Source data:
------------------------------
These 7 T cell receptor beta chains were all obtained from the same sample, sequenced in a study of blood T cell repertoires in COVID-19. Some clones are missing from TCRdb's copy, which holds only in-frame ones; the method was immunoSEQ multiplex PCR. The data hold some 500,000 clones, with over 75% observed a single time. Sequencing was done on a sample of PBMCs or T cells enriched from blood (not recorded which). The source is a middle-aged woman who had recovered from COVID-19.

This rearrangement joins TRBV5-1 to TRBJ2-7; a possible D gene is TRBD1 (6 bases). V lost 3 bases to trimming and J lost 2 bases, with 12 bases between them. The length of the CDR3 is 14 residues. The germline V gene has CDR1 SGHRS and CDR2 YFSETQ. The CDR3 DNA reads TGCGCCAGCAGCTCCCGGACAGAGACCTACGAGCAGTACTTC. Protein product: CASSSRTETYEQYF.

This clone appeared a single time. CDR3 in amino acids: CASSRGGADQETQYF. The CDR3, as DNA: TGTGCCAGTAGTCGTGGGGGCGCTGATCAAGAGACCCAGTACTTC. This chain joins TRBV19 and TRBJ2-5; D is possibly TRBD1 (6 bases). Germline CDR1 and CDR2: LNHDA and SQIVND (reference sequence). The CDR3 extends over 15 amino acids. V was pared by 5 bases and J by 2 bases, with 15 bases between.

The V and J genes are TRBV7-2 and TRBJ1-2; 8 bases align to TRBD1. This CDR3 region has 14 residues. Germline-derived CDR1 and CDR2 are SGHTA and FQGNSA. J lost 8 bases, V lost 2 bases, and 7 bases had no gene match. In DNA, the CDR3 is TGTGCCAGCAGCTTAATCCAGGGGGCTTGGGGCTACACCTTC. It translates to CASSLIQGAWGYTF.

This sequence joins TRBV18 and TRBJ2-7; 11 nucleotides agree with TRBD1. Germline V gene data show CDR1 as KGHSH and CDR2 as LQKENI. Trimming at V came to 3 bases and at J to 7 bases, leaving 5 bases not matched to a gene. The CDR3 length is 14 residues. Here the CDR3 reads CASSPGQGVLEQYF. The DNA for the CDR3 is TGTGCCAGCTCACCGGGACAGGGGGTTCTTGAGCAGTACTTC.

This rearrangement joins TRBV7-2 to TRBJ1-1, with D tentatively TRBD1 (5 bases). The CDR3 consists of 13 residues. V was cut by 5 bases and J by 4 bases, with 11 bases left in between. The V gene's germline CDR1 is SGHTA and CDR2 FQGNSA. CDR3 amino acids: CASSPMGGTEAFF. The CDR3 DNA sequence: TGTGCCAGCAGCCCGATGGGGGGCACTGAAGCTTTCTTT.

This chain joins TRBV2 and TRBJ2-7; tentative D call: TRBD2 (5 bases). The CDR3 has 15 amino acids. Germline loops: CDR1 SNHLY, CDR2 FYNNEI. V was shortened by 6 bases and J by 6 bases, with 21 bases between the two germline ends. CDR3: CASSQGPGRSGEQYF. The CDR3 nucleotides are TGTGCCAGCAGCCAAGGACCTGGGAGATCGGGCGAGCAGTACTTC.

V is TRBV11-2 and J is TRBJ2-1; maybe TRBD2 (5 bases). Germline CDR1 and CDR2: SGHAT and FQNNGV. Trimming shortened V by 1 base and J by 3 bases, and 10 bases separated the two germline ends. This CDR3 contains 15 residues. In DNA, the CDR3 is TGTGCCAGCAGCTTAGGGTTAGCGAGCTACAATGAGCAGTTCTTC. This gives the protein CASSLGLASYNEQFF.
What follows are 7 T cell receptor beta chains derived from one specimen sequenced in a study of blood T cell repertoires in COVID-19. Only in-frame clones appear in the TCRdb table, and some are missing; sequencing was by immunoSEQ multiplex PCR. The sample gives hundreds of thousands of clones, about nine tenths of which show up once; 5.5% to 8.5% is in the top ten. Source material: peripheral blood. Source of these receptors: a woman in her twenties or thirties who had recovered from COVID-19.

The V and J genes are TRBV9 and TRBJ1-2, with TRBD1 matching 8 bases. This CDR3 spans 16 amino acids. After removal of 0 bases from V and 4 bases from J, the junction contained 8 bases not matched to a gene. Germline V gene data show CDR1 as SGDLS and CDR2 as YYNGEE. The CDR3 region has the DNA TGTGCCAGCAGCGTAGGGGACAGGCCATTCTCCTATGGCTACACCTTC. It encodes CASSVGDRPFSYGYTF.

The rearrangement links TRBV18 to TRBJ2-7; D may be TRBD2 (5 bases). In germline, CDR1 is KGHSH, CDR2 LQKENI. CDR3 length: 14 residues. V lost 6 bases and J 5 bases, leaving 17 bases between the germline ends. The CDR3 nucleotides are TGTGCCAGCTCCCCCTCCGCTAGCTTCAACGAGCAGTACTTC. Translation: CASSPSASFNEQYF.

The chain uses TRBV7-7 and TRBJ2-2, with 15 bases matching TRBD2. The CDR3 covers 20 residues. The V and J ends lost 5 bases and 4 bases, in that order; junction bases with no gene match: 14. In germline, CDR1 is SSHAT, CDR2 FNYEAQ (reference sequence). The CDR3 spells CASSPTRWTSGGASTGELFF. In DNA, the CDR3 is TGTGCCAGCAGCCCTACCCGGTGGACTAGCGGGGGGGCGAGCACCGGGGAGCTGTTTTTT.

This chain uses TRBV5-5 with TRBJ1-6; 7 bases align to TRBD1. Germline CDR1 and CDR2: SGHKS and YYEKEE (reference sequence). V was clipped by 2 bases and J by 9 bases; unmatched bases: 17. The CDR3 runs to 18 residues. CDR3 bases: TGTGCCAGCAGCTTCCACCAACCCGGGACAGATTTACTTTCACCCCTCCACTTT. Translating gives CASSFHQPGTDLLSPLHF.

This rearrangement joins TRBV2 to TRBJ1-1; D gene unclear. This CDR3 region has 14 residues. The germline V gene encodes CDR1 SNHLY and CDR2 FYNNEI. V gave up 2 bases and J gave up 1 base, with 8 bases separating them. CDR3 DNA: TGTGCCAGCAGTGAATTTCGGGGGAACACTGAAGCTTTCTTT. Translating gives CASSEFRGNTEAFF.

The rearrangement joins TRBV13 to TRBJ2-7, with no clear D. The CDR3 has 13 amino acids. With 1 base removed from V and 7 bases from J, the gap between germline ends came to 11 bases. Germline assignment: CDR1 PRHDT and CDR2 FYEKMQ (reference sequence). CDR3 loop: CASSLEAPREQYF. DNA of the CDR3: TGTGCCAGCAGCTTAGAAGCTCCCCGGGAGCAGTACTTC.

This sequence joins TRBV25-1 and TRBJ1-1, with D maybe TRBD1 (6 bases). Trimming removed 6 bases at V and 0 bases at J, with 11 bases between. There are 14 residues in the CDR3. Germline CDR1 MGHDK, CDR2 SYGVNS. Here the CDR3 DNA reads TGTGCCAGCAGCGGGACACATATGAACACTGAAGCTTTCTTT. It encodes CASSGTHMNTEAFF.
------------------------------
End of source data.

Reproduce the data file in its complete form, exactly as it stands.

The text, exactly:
These 7 T cell receptor beta chains were all obtained from the same sample, sequenced in a study of blood T cell repertoires in COVID-19. Some clones are missing from TCRdb's copy, which holds only in-frame ones; the method was immunoSEQ multiplex PCR. The data hold some 500,000 clones, with over 75% observed a single time. Sequencing was done on a sample of PBMCs or T cells enriched from blood (not recorded which). The source is a middle-aged woman who had recovered from COVID-19.

This rearrangement joins TRBV5-1 to TRBJ2-7; a possible D gene is TRBD1 (6 bases). V lost 3 bases to trimming and J lost 2 bases, with 12 bases between them. The length of the CDR3 is 14 residues. The germline V gene has CDR1 SGHRS and CDR2 YFSETQ. The CDR3 DNA reads TGCGCCAGCAGCTCCCGGACAGAGACCTACGAGCAGTACTTC. Protein product: CASSSRTETYEQYF.

This clone appeared a single time. CDR3 in amino acids: CASSRGGADQETQYF. The CDR3, as DNA: TGTGCCAGTAGTCGTGGGGGCGCTGATCAAGAGACCCAGTACTTC. This chain joins TRBV19 and TRBJ2-5; D is possibly TRBD1 (6 bases). Germline CDR1 and CDR2: LNHDA and SQIVND (reference sequence). The CDR3 extends over 15 amino acids. V was pared by 5 bases and J by 2 bases, with 15 bases between.

The V and J genes are TRBV7-2 and TRBJ1-2; 8 bases align to TRBD1. This CDR3 region has 14 residues. Germline-derived CDR1 and CDR2 are SGHTA and FQGNSA. J lost 8 bases, V lost 2 bases, and 7 bases had no gene match. In DNA, the CDR3 is TGTGCCAGCAGCTTAATCCAGGGGGCTTGGGGCTACACCTTC. It translates to CASSLIQGAWGYTF.

This sequence joins TRBV18 and TRBJ2-7; 11 nucleotides agree with TRBD1. Germline V gene data show CDR1 as KGHSH and CDR2 as LQKENI. Trimming at V came to 3 bases and at J to 7 bases, leaving 5 bases not matched to a gene. The CDR3 length is 14 residues. Here the CDR3 reads CASSPGQGVLEQYF. The DNA for the CDR3 is TGTGCCAGCTCACCGGGACAGGGGGTTCTTGAGCAGTACTTC.

This rearrangement joins TRBV7-2 to TRBJ1-1, with D tentatively TRBD1 (5 bases). The CDR3 consists of 13 residues. V was cut by 5 bases and J by 4 bases, with 11 bases left in between. The V gene's germline CDR1 is SGHTA and CDR2 FQGNSA. CDR3 amino acids: CASSPMGGTEAFF. The CDR3 DNA sequence: TGTGCCAGCAGCCCGATGGGGGGCACTGAAGCTTTCTTT.

This chain joins TRBV2 and TRBJ2-7; tentative D call: TRBD2 (5 bases). The CDR3 has 15 amino acids. Germline loops: CDR1 SNHLY, CDR2 FYNNEI. V was shortened by 6 bases and J by 6 bases, with 21 bases between the two germline ends. CDR3: CASSQGPGRSGEQYF. The CDR3 nucleotides are TGTGCCAGCAGCCAAGGACCTGGGAGATCGGGCGAGCAGTACTTC.

V is TRBV11-2 and J is TRBJ2-1; maybe TRBD2 (5 bases). Germline CDR1 and CDR2: SGHAT and FQNNGV. Trimming shortened V by 1 base and J by 3 bases, and 10 bases separated the two germline ends. This CDR3 contains 15 residues. In DNA, the CDR3 is TGTGCCAGCAGCTTAGGGTTAGCGAGCTACAATGAGCAGTTCTTC. This gives the protein CASSLGLASYNEQFF.
What follows are 7 T cell receptor beta chains derived from one specimen sequenced in a study of blood T cell repertoires in COVID-19. Only in-frame clones appear in the TCRdb table, and some are missing; sequencing was by immunoSEQ multiplex PCR. The sample gives hundreds of thousands of clones, about nine tenths of which show up once; 5.5% to 8.5% is in the top ten. Source material: peripheral blood. Source of these receptors: a woman in her twenties or thirties who had recovered from COVID-19.

The V and J genes are TRBV9 and TRBJ1-2, with TRBD1 matching 8 bases. This CDR3 spans 16 amino acids. After removal of 0 bases from V and 4 bases from J, the junction contained 8 bases not matched to a gene. Germline V gene data show CDR1 as SGDLS and CDR2 as YYNGEE. The CDR3 region has the DNA TGTGCCAGCAGCGTAGGGGACAGGCCATTCTCCTATGGCTACACCTTC. It encodes CASSVGDRPFSYGYTF.

The rearrangement links TRBV18 to TRBJ2-7; D may be TRBD2 (5 bases). In germline, CDR1 is KGHSH, CDR2 LQKENI. CDR3 length: 14 residues. V lost 6 bases and J 5 bases, leaving 17 bases between the germline ends. The CDR3 nucleotides are TGTGCCAGCTCCCCCTCCGCTAGCTTCAACGAGCAGTACTTC. Translation: CASSPSASFNEQYF.

The chain uses TRBV7-7 and TRBJ2-2, with 15 bases matching TRBD2. The CDR3 covers 20 residues. The V and J ends lost 5 bases and 4 bases, in that order; junction bases with no gene match: 14. In germline, CDR1 is SSHAT, CDR2 FNYEAQ (reference sequence). The CDR3 spells CASSPTRWTSGGASTGELFF. In DNA, the CDR3 is TGTGCCAGCAGCCCTACCCGGTGGACTAGCGGGGGGGCGAGCACCGGGGAGCTGTTTTTT.

This chain uses TRBV5-5 with TRBJ1-6; 7 bases align to TRBD1. Germline CDR1 and CDR2: SGHKS and YYEKEE (reference sequence). V was clipped by 2 bases and J by 9 bases; unmatched bases: 17. The CDR3 runs to 18 residues. CDR3 bases: TGTGCCAGCAGCTTCCACCAACCCGGGACAGATTTACTTTCACCCCTCCACTTT. Translating gives CASSFHQPGTDLLSPLHF.

This rearrangement joins TRBV2 to TRBJ1-1; D gene unclear. This CDR3 region has 14 residues. The germline V gene encodes CDR1 SNHLY and CDR2 FYNNEI. V gave up 2 bases and J gave up 1 base, with 8 bases separating them. CDR3 DNA: TGTGCCAGCAGTGAATTTCGGGGGAACACTGAAGCTTTCTTT. Translating gives CASSEFRGNTEAFF.

The rearrangement joins TRBV13 to TRBJ2-7, with no clear D. The CDR3 has 13 amino acids. With 1 base removed from V and 7 bases from J, the gap between germline ends came to 11 bases. Germline assignment: CDR1 PRHDT and CDR2 FYEKMQ (reference sequence). CDR3 loop: CASSLEAPREQYF. DNA of the CDR3: TGTGCCAGCAGCTTAGAAGCTCCCCGGGAGCAGTACTTC.

This sequence joins TRBV25-1 and TRBJ1-1, with D maybe TRBD1 (6 bases). Trimming removed 6 bases at V and 0 bases at J, with 11 bases between. There are 14 residues in the CDR3. Germline CDR1 MGHDK, CDR2 SYGVNS. Here the CDR3 DNA reads TGTGCCAGCAGCGGGACACATATGAACACTGAAGCTTTCTTT. It encodes CASSGTHMNTEAFF.